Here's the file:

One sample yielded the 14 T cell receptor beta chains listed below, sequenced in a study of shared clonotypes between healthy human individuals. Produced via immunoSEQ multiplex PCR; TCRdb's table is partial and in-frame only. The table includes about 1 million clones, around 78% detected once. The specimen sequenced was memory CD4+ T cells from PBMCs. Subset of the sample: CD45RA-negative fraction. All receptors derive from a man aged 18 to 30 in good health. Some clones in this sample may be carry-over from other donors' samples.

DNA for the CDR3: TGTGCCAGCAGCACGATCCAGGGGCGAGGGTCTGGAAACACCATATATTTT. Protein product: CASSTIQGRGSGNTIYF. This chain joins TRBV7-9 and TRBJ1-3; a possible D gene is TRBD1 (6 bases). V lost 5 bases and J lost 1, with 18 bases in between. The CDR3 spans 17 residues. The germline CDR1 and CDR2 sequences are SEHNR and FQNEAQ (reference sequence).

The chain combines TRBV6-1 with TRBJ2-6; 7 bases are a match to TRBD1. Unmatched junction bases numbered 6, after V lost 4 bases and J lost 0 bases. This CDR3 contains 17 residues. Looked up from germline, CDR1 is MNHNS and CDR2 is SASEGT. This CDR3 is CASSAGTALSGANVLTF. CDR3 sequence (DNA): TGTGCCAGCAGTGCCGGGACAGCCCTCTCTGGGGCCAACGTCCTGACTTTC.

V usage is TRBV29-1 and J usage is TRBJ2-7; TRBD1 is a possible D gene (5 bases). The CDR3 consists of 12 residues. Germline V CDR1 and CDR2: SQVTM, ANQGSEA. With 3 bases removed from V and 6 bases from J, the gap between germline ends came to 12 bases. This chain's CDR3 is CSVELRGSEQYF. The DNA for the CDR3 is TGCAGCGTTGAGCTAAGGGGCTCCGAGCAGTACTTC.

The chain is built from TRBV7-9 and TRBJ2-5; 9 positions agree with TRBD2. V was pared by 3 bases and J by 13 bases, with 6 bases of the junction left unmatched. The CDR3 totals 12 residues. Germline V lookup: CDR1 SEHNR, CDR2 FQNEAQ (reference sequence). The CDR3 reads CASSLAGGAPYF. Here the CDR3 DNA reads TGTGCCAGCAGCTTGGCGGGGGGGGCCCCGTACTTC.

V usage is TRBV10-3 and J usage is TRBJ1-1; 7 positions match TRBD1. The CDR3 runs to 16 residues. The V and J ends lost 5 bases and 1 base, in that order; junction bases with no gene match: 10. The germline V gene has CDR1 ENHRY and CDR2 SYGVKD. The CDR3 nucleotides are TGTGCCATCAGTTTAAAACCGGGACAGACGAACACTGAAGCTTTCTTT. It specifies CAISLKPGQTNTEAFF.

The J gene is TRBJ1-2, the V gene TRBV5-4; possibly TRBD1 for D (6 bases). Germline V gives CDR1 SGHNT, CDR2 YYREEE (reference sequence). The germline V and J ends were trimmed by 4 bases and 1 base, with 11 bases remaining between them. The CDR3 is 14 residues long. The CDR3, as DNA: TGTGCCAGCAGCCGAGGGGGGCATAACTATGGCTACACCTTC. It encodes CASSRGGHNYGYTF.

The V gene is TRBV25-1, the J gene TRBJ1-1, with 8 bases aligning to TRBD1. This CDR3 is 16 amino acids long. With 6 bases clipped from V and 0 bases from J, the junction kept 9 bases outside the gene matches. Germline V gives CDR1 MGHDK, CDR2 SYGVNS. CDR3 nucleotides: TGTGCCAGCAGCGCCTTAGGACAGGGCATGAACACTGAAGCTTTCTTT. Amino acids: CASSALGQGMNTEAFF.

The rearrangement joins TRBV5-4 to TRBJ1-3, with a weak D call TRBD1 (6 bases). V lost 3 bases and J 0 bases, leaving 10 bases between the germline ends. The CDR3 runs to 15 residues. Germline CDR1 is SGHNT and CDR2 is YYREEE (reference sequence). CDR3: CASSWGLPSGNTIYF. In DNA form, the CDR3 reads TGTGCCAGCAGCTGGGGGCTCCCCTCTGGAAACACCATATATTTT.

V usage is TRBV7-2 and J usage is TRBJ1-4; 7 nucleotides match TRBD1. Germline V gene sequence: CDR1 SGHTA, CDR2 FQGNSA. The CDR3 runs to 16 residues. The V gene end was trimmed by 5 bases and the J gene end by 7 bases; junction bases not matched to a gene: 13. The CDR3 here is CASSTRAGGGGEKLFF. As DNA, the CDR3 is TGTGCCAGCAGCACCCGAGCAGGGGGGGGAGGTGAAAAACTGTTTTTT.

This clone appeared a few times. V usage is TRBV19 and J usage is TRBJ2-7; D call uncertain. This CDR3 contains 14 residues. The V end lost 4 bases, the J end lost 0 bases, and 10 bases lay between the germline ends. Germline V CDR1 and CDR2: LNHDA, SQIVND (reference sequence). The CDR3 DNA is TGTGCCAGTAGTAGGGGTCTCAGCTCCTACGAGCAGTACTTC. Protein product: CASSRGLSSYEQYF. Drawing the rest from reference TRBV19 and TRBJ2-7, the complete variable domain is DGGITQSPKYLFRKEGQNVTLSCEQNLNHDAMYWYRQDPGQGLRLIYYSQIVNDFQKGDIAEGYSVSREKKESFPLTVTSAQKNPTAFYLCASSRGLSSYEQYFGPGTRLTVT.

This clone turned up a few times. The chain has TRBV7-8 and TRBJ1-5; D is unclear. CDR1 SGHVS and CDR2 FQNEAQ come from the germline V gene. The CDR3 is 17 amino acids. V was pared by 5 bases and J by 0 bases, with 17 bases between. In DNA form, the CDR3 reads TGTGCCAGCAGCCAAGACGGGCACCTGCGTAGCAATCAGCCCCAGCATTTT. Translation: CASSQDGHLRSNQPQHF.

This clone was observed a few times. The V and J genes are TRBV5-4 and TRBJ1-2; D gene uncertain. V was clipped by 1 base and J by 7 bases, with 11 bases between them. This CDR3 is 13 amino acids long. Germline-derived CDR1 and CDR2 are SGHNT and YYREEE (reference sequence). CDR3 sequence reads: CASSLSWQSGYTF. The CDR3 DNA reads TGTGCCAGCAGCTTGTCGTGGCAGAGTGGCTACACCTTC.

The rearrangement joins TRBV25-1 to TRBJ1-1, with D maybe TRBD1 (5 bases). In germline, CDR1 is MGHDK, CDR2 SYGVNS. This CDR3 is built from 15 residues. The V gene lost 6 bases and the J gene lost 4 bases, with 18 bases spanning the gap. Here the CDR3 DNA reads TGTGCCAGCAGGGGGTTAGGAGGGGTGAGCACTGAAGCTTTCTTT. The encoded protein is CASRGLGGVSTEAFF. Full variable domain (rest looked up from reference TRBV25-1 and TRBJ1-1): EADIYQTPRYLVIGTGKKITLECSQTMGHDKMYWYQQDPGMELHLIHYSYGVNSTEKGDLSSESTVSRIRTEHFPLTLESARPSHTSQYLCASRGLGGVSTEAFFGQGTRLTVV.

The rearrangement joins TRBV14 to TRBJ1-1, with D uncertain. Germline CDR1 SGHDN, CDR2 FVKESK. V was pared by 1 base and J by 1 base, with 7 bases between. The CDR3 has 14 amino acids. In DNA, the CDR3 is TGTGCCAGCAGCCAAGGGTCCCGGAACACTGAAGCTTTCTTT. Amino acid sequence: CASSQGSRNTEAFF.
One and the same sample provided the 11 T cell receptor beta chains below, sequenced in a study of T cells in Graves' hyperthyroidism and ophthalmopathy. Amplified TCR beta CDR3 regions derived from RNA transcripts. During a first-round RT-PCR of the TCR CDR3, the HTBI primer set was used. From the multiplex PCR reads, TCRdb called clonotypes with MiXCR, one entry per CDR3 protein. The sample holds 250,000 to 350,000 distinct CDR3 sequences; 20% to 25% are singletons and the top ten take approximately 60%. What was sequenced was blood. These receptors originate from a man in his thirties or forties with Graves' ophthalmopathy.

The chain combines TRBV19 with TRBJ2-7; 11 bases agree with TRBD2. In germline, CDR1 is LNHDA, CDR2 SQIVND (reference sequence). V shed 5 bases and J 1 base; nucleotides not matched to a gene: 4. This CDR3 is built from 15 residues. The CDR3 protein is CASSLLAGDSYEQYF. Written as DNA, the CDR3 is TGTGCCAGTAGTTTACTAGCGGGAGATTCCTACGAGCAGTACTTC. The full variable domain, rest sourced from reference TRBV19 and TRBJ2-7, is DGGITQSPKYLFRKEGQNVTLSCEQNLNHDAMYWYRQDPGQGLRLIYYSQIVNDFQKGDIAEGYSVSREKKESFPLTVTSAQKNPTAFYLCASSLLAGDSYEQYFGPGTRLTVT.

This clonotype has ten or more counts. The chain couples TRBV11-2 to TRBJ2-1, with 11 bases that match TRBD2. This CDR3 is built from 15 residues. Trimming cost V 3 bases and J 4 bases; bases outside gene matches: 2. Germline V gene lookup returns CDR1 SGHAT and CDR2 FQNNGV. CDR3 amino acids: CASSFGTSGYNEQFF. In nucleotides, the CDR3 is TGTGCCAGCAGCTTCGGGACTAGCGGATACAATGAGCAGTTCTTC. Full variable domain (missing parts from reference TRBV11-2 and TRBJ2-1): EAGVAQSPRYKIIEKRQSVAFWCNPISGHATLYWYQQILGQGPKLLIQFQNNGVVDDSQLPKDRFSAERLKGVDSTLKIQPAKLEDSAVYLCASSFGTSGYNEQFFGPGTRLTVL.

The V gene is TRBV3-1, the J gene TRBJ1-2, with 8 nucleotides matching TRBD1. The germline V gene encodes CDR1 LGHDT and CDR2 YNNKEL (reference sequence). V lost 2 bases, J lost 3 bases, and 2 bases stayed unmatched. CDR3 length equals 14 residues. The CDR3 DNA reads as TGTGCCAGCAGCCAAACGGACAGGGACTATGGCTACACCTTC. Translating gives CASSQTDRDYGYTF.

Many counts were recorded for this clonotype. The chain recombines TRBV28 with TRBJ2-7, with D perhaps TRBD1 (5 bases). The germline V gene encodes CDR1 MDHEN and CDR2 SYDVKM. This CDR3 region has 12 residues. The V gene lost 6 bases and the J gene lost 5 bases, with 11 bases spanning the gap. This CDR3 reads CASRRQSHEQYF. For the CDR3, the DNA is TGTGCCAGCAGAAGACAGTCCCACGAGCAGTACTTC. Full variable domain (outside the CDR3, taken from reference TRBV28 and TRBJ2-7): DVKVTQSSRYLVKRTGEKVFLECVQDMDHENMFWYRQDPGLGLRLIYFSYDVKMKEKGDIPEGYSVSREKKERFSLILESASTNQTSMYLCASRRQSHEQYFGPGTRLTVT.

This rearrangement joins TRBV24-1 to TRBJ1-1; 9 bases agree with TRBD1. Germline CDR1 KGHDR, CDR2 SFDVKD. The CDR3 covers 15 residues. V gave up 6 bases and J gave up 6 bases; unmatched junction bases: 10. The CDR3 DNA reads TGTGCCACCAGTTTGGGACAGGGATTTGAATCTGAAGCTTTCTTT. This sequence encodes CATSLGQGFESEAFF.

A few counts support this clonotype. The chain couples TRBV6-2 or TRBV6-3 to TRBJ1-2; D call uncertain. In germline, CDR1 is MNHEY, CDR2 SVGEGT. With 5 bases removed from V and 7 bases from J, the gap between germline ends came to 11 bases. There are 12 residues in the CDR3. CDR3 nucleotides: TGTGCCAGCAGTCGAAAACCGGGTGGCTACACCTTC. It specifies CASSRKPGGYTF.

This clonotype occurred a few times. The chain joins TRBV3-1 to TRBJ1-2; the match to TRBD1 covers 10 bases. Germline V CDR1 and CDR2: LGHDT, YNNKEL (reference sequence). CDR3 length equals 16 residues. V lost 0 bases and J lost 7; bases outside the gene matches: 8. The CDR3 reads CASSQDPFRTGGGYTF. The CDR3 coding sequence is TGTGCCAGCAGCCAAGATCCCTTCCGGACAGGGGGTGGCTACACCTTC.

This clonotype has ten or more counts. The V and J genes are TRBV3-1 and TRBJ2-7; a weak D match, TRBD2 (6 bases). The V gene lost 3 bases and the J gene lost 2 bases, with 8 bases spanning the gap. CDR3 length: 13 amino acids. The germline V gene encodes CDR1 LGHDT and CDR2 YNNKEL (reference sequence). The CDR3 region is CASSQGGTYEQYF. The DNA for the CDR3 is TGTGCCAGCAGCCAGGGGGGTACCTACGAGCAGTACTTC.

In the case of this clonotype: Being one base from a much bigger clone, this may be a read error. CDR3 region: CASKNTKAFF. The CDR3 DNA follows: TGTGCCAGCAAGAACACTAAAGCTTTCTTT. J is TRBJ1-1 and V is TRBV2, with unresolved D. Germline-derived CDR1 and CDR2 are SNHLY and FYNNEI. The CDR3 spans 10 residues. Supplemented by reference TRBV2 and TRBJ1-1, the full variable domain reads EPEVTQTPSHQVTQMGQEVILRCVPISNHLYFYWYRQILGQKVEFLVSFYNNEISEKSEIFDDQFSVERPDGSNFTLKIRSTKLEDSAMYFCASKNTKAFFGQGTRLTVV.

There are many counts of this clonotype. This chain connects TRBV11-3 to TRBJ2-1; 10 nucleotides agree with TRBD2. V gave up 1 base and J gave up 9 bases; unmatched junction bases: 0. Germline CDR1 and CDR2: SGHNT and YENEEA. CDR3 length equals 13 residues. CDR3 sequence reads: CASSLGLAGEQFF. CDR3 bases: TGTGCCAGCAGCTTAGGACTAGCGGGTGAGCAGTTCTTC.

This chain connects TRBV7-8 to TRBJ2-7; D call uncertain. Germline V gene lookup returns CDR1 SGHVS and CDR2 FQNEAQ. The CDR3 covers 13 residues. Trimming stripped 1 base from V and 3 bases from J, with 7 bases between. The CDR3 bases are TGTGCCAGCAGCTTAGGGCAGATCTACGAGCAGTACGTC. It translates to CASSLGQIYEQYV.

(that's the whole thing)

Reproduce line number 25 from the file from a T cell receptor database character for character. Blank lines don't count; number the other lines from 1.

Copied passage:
In the case of this clonotype: Being one base from a much bigger clone, this may be a read error. CDR3 region: CASKNTKAFF. The CDR3 DNA follows: TGTGCCAGCAAGAACACTAAAGCTTTCTTT. J is TRBJ1-1 and V is TRBV2, with unresolved D. Germline-derived CDR1 and CDR2 are SNHLY and FYNNEI. The CDR3 spans 10 residues. Supplemented by reference TRBV2 and TRBJ1-1, the full variable domain reads EPEVTQTPSHQVTQMGQEVILRCVPISNHLYFYWYRQILGQKVEFLVSFYNNEISEKSEIFDDQFSVERPDGSNFTLKIRSTKLEDSAMYFCASKNTKAFFGQGTRLTVV.